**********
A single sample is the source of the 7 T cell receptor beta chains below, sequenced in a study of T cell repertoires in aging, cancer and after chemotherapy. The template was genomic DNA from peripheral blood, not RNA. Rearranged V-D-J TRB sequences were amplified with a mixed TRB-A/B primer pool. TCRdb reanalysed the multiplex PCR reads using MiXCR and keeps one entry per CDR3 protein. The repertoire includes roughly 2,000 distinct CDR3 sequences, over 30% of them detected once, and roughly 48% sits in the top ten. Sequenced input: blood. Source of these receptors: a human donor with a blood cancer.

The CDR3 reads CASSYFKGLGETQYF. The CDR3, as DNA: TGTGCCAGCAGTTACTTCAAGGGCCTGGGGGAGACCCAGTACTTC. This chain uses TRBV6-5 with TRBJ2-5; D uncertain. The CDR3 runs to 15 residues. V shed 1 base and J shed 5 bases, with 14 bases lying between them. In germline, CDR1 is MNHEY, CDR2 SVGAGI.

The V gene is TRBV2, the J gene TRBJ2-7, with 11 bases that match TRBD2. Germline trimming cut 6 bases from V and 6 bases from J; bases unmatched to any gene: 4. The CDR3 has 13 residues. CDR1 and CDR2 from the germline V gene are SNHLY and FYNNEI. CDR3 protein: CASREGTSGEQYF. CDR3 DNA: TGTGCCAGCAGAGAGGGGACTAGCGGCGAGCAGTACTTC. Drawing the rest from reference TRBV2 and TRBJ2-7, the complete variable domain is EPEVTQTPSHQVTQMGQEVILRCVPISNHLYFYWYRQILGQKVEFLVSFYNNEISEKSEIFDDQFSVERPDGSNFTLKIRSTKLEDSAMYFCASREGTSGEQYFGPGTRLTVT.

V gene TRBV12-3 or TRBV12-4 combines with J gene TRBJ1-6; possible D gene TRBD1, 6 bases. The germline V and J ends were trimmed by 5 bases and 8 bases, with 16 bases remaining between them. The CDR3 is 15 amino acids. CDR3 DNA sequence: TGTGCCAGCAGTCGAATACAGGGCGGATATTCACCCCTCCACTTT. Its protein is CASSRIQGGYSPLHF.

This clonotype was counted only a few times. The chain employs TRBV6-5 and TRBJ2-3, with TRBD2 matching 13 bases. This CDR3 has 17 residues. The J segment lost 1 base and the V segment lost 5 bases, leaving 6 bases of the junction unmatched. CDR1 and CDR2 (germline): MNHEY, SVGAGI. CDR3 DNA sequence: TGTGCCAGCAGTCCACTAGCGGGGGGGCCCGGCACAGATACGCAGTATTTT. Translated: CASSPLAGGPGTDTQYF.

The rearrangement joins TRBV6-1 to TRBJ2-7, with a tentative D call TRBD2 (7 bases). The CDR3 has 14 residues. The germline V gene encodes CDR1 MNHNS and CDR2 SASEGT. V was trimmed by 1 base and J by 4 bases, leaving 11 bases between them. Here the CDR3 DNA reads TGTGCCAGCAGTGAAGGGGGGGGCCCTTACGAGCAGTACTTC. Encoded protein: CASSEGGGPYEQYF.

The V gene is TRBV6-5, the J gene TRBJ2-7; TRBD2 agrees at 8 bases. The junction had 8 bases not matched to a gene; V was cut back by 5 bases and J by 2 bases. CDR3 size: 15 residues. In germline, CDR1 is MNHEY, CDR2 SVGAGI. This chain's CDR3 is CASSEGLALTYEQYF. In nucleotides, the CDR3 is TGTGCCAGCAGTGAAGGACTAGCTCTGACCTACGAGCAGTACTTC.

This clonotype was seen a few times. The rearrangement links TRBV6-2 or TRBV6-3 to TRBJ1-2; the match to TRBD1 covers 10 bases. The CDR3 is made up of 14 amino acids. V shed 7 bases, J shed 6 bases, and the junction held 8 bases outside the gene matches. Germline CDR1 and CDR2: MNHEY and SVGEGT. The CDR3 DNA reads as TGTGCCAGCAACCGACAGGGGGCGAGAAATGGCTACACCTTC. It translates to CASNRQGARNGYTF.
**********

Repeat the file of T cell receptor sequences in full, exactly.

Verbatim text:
A single sample is the source of the 7 T cell receptor beta chains below, sequenced in a study of T cell repertoires in aging, cancer and after chemotherapy. The template was genomic DNA from peripheral blood, not RNA. Rearranged V-D-J TRB sequences were amplified with a mixed TRB-A/B primer pool. TCRdb reanalysed the multiplex PCR reads using MiXCR and keeps one entry per CDR3 protein. The repertoire includes roughly 2,000 distinct CDR3 sequences, over 30% of them detected once, and roughly 48% sits in the top ten. Sequenced input: blood. Source of these receptors: a human donor with a blood cancer.

The CDR3 reads CASSYFKGLGETQYF. The CDR3, as DNA: TGTGCCAGCAGTTACTTCAAGGGCCTGGGGGAGACCCAGTACTTC. This chain uses TRBV6-5 with TRBJ2-5; D uncertain. The CDR3 runs to 15 residues. V shed 1 base and J shed 5 bases, with 14 bases lying between them. In germline, CDR1 is MNHEY, CDR2 SVGAGI.

The V gene is TRBV2, the J gene TRBJ2-7, with 11 bases that match TRBD2. Germline trimming cut 6 bases from V and 6 bases from J; bases unmatched to any gene: 4. The CDR3 has 13 residues. CDR1 and CDR2 from the germline V gene are SNHLY and FYNNEI. CDR3 protein: CASREGTSGEQYF. CDR3 DNA: TGTGCCAGCAGAGAGGGGACTAGCGGCGAGCAGTACTTC. Drawing the rest from reference TRBV2 and TRBJ2-7, the complete variable domain is EPEVTQTPSHQVTQMGQEVILRCVPISNHLYFYWYRQILGQKVEFLVSFYNNEISEKSEIFDDQFSVERPDGSNFTLKIRSTKLEDSAMYFCASREGTSGEQYFGPGTRLTVT.

V gene TRBV12-3 or TRBV12-4 combines with J gene TRBJ1-6; possible D gene TRBD1, 6 bases. The germline V and J ends were trimmed by 5 bases and 8 bases, with 16 bases remaining between them. The CDR3 is 15 amino acids. CDR3 DNA sequence: TGTGCCAGCAGTCGAATACAGGGCGGATATTCACCCCTCCACTTT. Its protein is CASSRIQGGYSPLHF.

This clonotype was counted only a few times. The chain employs TRBV6-5 and TRBJ2-3, with TRBD2 matching 13 bases. This CDR3 has 17 residues. The J segment lost 1 base and the V segment lost 5 bases, leaving 6 bases of the junction unmatched. CDR1 and CDR2 (germline): MNHEY, SVGAGI. CDR3 DNA sequence: TGTGCCAGCAGTCCACTAGCGGGGGGGCCCGGCACAGATACGCAGTATTTT. Translated: CASSPLAGGPGTDTQYF.

The rearrangement joins TRBV6-1 to TRBJ2-7, with a tentative D call TRBD2 (7 bases). The CDR3 has 14 residues. The germline V gene encodes CDR1 MNHNS and CDR2 SASEGT. V was trimmed by 1 base and J by 4 bases, leaving 11 bases between them. Here the CDR3 DNA reads TGTGCCAGCAGTGAAGGGGGGGGCCCTTACGAGCAGTACTTC. Encoded protein: CASSEGGGPYEQYF.

The V gene is TRBV6-5, the J gene TRBJ2-7; TRBD2 agrees at 8 bases. The junction had 8 bases not matched to a gene; V was cut back by 5 bases and J by 2 bases. CDR3 size: 15 residues. In germline, CDR1 is MNHEY, CDR2 SVGAGI. This chain's CDR3 is CASSEGLALTYEQYF. In nucleotides, the CDR3 is TGTGCCAGCAGTGAAGGACTAGCTCTGACCTACGAGCAGTACTTC.

This clonotype was seen a few times. The rearrangement links TRBV6-2 or TRBV6-3 to TRBJ1-2; the match to TRBD1 covers 10 bases. The CDR3 is made up of 14 amino acids. V shed 7 bases, J shed 6 bases, and the junction held 8 bases outside the gene matches. Germline CDR1 and CDR2: MNHEY and SVGEGT. The CDR3 DNA reads as TGTGCCAGCAACCGACAGGGGGCGAGAAATGGCTACACCTTC. It translates to CASNRQGARNGYTF.